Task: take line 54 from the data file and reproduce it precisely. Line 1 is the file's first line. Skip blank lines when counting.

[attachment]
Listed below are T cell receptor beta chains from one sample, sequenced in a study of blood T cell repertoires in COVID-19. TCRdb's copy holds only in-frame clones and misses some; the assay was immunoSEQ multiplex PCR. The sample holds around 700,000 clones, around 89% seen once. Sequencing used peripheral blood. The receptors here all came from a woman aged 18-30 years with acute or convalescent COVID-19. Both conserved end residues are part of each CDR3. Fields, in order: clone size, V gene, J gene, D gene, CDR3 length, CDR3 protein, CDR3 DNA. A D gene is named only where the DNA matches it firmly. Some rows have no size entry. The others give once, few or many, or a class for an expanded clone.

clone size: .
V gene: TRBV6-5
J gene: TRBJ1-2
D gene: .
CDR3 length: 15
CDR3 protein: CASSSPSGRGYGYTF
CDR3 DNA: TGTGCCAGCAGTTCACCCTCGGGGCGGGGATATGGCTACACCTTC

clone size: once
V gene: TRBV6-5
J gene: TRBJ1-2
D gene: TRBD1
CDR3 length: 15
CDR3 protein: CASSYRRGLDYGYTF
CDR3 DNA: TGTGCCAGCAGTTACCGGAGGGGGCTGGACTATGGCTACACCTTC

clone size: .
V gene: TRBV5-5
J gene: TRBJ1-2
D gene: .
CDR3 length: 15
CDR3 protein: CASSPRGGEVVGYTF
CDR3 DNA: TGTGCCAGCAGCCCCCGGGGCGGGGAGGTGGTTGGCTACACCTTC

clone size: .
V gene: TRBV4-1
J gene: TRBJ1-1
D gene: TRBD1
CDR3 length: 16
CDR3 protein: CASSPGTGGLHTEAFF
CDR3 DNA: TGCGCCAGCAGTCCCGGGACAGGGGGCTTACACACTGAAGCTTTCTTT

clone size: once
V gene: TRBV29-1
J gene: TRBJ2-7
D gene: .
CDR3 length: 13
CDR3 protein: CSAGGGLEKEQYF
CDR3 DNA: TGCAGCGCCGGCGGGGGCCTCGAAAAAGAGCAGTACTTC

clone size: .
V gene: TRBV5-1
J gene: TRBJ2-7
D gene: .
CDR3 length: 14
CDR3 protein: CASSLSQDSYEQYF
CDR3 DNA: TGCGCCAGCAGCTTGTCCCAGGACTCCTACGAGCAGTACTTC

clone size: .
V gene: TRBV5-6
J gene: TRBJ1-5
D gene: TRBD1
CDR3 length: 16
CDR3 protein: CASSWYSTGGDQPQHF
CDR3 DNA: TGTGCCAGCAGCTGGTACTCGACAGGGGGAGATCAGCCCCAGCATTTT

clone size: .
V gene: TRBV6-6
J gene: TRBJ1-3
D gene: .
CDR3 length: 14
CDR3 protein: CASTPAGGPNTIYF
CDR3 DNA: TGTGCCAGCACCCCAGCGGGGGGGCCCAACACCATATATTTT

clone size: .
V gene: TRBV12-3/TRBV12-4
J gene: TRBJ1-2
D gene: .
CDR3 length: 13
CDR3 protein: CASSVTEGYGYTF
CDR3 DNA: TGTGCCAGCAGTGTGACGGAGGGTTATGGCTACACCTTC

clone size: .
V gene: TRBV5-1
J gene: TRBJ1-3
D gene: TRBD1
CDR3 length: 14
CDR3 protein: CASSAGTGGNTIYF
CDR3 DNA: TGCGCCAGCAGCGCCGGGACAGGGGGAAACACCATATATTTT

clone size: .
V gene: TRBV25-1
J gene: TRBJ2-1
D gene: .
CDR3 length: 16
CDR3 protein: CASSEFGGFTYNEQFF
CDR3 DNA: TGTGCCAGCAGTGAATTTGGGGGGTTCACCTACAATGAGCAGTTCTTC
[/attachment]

D gene: .